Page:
Project Dingle

Restoring an old cottage...

Month: May 2016

What’s This?

In our garden, just before you get to the orchard, there’s a mahoosive patch of nettles. We started obliterating them last weekend, and found this:

What's this?

What isssit?

Buried under the many nettles was a large piece of corrugated metal. We’re hoping for some kind of a bunker filled with buried treasure, but we’re being realistic. We’ll settle for just an exciting bunker.

It’ll probably turn out to be Mr G’s method of killing weeds, but we’re keeping our hopes up.

Any thoughts?

Tales From The Septic Tank

We’ve never been responsible for a septic tank before. In case you’re not familiar with such a beast, it’s basically a big hole in the ground into which goes everything that goes through us. Plus the washing up water, laundry water, shower water, etc.

It’s a bit grim. Well, it’s not, because luckily our tank is healthy… but it is.

Normally, your waste will drain away into your septic tank, then the septic tank will do its thing (more on that shortly), then it drains away downhill into a soakaway.

But here at The Dingle, things are slightly different. Of course :)

The house itself is in a dip at the bottom of the rise of the garden, about 12 feet off the road. So there’s no downhill for our waste to soakaway to. It’s highly illegal (thankfully) to drain effluent into public water courses or drains. So what’s going on here?

Good question.

Our tank system is pretty old, and a bit awkward: there’s a mechanical pump operated by a switch in the Rayburn Room, which means we have to remember to pump the tank every few days. We’re obviously going to replace this with an automatic system in the next year or so, but for now it’ll do fine.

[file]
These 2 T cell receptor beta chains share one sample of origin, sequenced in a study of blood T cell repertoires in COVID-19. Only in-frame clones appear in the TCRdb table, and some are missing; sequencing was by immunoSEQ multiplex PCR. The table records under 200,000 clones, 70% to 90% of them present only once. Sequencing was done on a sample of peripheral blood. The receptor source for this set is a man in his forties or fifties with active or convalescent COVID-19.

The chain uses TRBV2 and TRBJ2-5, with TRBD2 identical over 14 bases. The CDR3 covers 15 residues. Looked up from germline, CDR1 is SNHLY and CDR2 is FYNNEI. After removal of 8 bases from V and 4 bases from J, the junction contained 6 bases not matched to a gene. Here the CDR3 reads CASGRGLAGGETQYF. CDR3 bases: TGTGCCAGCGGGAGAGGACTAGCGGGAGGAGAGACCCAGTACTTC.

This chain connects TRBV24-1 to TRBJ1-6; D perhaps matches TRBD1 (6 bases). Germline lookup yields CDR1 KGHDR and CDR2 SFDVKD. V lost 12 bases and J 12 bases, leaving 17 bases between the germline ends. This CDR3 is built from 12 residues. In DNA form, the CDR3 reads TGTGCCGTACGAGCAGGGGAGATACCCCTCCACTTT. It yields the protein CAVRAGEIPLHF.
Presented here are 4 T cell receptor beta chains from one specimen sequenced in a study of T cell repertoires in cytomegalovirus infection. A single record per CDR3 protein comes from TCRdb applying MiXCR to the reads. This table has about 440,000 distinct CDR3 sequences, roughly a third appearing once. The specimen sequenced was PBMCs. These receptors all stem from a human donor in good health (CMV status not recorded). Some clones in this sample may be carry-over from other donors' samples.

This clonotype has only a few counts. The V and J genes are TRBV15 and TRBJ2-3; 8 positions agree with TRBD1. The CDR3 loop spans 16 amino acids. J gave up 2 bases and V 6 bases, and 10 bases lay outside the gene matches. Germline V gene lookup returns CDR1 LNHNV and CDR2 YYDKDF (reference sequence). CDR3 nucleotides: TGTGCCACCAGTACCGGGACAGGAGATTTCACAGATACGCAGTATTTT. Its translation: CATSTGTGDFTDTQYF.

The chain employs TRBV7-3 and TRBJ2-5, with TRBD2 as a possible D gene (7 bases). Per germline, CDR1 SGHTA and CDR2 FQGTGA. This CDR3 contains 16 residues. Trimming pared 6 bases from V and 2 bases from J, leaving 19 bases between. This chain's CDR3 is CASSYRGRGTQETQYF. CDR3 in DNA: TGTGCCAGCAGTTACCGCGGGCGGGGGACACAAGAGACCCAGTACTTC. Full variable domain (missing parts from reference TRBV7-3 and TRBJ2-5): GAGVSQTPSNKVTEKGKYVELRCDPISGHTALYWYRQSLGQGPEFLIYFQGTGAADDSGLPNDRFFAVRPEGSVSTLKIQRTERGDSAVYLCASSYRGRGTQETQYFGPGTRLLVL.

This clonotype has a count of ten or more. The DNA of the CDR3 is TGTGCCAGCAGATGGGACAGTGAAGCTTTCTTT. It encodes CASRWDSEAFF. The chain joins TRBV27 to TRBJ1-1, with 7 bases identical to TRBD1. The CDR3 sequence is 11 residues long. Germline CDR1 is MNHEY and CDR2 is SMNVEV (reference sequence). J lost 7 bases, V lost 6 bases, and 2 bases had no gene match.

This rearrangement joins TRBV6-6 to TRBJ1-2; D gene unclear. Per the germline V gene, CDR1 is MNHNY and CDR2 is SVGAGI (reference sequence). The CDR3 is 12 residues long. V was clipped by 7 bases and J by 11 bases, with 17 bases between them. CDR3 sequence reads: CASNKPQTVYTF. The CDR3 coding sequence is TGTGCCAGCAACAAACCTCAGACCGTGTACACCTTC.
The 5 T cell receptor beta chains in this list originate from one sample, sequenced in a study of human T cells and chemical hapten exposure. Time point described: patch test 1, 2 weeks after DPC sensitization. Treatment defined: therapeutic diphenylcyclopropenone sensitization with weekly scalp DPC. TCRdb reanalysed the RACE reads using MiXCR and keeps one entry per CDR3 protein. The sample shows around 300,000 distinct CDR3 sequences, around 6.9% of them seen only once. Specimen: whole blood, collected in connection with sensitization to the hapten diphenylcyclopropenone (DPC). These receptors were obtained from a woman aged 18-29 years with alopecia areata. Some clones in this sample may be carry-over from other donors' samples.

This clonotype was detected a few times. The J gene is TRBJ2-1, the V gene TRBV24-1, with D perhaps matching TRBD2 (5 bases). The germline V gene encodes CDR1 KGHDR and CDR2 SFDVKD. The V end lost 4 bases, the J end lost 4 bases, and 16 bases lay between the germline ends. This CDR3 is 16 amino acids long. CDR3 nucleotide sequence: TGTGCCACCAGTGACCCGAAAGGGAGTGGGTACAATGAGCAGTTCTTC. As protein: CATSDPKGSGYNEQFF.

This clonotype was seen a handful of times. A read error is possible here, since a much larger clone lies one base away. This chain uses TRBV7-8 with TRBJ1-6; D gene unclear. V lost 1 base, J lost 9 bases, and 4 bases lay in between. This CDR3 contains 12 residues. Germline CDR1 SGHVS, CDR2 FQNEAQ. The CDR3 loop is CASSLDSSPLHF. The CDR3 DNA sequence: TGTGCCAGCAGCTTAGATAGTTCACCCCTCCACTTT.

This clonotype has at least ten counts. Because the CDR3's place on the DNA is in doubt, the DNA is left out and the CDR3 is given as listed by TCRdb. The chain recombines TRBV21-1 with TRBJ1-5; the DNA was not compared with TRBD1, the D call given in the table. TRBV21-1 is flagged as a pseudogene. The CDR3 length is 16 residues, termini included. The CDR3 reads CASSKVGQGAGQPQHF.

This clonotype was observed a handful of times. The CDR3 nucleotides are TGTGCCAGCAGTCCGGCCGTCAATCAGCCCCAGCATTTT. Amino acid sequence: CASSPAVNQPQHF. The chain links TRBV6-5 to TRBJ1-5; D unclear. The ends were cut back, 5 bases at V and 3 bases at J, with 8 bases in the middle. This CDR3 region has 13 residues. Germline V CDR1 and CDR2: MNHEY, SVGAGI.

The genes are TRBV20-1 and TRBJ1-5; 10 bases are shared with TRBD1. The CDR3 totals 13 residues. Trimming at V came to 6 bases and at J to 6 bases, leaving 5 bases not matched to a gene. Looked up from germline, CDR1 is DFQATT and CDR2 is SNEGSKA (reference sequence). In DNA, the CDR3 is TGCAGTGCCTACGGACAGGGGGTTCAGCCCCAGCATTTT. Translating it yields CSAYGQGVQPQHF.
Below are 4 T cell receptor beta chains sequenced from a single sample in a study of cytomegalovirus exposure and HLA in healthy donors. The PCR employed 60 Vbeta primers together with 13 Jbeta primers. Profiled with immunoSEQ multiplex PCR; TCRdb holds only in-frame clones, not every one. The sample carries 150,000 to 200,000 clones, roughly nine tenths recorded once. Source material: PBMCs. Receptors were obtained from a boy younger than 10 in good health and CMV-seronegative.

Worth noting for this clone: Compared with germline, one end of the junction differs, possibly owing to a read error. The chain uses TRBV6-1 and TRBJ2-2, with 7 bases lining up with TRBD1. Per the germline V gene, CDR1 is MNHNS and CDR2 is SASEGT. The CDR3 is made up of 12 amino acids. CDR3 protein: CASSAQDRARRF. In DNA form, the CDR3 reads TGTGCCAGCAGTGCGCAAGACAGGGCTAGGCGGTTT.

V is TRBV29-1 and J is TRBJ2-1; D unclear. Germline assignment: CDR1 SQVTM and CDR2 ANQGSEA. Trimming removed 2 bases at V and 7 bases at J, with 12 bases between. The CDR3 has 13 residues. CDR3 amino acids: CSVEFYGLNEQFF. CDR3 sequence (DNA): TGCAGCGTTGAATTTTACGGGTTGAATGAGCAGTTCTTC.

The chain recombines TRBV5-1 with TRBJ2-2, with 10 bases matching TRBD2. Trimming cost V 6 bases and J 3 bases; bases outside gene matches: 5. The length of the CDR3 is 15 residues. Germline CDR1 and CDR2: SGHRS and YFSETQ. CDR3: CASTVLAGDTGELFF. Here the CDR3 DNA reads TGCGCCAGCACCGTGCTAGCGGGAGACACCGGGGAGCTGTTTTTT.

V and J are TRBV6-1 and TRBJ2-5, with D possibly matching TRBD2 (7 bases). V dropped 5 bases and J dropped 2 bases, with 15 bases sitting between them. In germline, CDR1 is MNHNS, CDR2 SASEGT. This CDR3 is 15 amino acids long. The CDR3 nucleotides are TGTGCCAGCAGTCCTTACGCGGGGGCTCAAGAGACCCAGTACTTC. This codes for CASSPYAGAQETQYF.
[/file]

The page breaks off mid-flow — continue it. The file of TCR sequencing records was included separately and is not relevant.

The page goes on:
Because we’re at the bottom of a hill, the grey water has to go uphill. So there’s an awkward arrangement of pipes at the front corner of the house that, frankly, is a bit unsightly. See:

Old-style septic tank

The poo hatch!

The metal hatch is the poo inspection lid (lovely). The brick contraption houses the mechanical pump. The black pipe that disappears into the bank takes the grey water away to…

…who knows where? At this point, we’re not entirely sure where the soakaway is, but we have our suspicions. The good news is, there’s no horrifying, B-movie-style bubbling and no smells, so wherever it is, it’s healthy.

The bad news is, we really will need to replace the system – or at least upgrade it – at some point. Preferably sooner than later. We heard a rumour we may be able to claim it on the buildings insurance, so fingers crossed.

The tank itself is pretty cool though. We had a chap out to empty it and take a look, and according to him it’s in good condition and healthy. We have nothing immediate to worry about, which is somewhat of a relief.

Since then, I’ve been learning about septic tanks. Many, many homes in rural areas rely on septic tanks because it’s just not possible to hitch us up to the public sewage system.

Newer tanks are bottle-shaped and made of plastic, buried underground; older ones (which we have) are usually large rectangular boxes of brick, stone, or concrete, buried underground. It’s a simple waste water treatment works.

Waste material – charmingly known as “sludge” settles in the bottom of the tank for natural bacteria to digest. It builds up, so we have to have it emptied every year or so to make sure it continues to work properly and to prevent the soakaway becoming choked.

Then the grey water drains off into a soakaway, usually a pit filled with gravel. They tend to be quite big, so are a massive pain in the backside to replace or work on. Also, it’s very expensive.

We need to find where the soakaway is to check the discharge is light grey and doesn’t include any solids.
I’ve discovered that expensive, posh toilet roll is a no-no — it doesn’t break down easily, so can block the tank.

Bleach in anything but tiny quantities is also a no-no, as is antibacterial cleaning stuff, because it kills the friendly bacteria in the tank.

And chucking cooking oil down the sink is a bad thing, because that can solidify and cause blockages.

We need to keep all this in mind when we build the new kitchen extension… but for now, everything seems to be working beautifully.

Happy days!

And lo! There was an egg